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Election

Watchdog’s proposed minority Parliament rules an affront to confidence convention, says legal expert

By Mike Lapointe      

Democracy Watch says Governor General should speak with all party leaders before deciding who can try forming government, but Emmett Macfarlane says the confidence convention is the 'linchpin of the parliamentary system.'

Prime Minister Justin Trudeau, left, Conservative Leader Andrew Scheer, right, on stage giving their respective speeches after the election on Oct. 21. With a plurality of seats in the House, Mr. Trudeau will now preside over a minority Parliament, which one watchdog says needs better rules of engagement. The Hill Times photograph by Andrew Meade, photograph courtesy of Twitter

When a minority Parliament appeared increasingly likely the week before the election, government accountability group Democracy Watch called on federal party leaders to agree on new rules surrounding which party gets the first crack at governing and how the legislature can be opened or closed for business.

Mike Lapointe

Mike Lapointe joined the The Hill Times in June 2019 and covers the federal public service, deputy ministers, the Privy Council Office, public service unions, the Phoenix pay system, the machinery of government, and the Parliament Hill media.
- mlapointe@hilltimes.com


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Platform costing measure gets nod, but fixes for getting info needed, says PBO

News|By Palak Mangat
'Different leadership could have decided that ‘no, we won’t collaborate with you, because we don’t have to under the legislation,’ says Parliamentary Budget Officer Yves Giroux. 'We want legislation to be clarified.'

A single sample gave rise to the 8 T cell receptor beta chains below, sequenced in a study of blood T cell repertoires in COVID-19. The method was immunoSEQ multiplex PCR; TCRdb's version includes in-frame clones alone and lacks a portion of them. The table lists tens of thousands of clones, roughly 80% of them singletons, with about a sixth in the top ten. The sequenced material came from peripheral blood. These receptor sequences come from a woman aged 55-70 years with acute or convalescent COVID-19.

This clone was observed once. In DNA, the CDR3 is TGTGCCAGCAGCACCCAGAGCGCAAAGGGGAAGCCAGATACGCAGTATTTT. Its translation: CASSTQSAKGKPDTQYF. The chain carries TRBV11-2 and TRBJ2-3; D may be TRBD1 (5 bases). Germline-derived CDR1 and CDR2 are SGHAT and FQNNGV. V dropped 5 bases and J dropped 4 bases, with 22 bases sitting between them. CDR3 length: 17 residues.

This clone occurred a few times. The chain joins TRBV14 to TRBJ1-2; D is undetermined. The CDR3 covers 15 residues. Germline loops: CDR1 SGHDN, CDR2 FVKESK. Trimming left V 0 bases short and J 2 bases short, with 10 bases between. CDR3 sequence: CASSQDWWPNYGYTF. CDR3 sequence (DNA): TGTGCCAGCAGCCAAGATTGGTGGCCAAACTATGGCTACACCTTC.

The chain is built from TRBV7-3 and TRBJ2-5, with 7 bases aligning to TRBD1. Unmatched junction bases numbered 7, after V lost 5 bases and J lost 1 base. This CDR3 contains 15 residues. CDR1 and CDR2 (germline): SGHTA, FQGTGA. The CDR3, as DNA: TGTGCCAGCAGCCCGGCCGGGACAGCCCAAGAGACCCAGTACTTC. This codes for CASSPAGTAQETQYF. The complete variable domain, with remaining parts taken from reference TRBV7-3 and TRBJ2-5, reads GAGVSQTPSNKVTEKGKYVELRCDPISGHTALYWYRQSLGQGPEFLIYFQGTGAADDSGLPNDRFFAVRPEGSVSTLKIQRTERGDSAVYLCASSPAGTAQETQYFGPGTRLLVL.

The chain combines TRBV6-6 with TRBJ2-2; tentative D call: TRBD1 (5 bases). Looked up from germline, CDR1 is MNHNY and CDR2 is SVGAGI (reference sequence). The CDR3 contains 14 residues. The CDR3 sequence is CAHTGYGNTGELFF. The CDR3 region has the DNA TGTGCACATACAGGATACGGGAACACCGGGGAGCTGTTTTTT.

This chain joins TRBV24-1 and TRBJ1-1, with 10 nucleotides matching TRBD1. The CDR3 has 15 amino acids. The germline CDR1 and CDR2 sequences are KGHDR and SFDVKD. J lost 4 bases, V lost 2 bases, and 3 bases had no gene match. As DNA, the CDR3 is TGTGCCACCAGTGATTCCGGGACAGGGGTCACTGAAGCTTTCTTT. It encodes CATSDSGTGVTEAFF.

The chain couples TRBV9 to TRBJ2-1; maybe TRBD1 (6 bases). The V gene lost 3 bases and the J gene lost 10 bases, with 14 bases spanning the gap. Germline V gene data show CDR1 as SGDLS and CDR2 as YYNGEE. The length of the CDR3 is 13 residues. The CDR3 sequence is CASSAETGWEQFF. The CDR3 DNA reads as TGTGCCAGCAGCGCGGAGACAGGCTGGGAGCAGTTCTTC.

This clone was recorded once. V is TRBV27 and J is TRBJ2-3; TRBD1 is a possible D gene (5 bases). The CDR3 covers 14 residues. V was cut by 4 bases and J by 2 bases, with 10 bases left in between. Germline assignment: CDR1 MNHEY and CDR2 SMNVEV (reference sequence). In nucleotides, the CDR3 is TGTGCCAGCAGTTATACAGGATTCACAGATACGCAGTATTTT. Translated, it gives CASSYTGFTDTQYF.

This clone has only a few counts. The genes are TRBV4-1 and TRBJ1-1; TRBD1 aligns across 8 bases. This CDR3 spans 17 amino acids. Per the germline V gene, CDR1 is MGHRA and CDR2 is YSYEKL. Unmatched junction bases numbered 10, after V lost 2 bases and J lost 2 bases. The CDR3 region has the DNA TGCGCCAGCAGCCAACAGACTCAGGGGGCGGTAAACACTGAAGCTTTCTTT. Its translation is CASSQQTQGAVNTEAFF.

Rookie MPs get crash course on life in ‘Ottawa bubble’

News|By Beatrice Paez
Learn to reach across party lines for relationships and resist sticking to talking points, new MPs told at a Carleton University-hosted orientation event.

Iranian investigator into downed Flight 752 should be replaced due to past, says former Liberal justice minister

News|By Neil Moss
Iran's chief justice Ebrahim Raisi was part of a 'death commission' in 1988, during a period of political repression which saw thousands of dissidents executed.

Lingering Phoenix issues ‘no surprise’ to union leaders, as annual survey shows increase in pay problems

News|By Mike Lapointe
The 2019 federal budget allocated $523.3-million over five years, starting in 2019–20, to 'ensure that adequate resources are dedicated to addressing pay issues,' according to PSPC.

Senate should be ‘very careful’ of widespread rule changes and ‘unintended consequences,’ says retiring Sen. Day

From a boyhood dream of holding the country’s top political office to almost 20 years in the Red Chamber, retiring Sen. Joseph Day reflects on his parliamentary career.

Agriculture Minister Bibeau was the most-lobbied MP in 2019

In an election year, lobbying activity dropped by 30 per cent compared to 2018.

No more shush deals: Senators ready to press for accountability, harassment reforms once Parliament returns

A Senate subcommittee approved a new policy for dealing with harassment in the Red Chamber before Christmas.

‘There’s a risk of excessive polarization of the party’: Harper’s interference in Conservative leadership dividing Conservatives

News|By Abbas Rana
Some Conservatives say Stephen Harper is certainly entitled to his opinion, but others say he should stay out of this critical leadership race.

Reboot of Trudeau ‘from sunny to serious’ a recognition Canadians want a serious prime minister, say politicos

News|By Abbas Rana
‘It's almost like we're seeing a new prime minister,’ says Jennifer Stewart, CEO Of Syntax Strategies.
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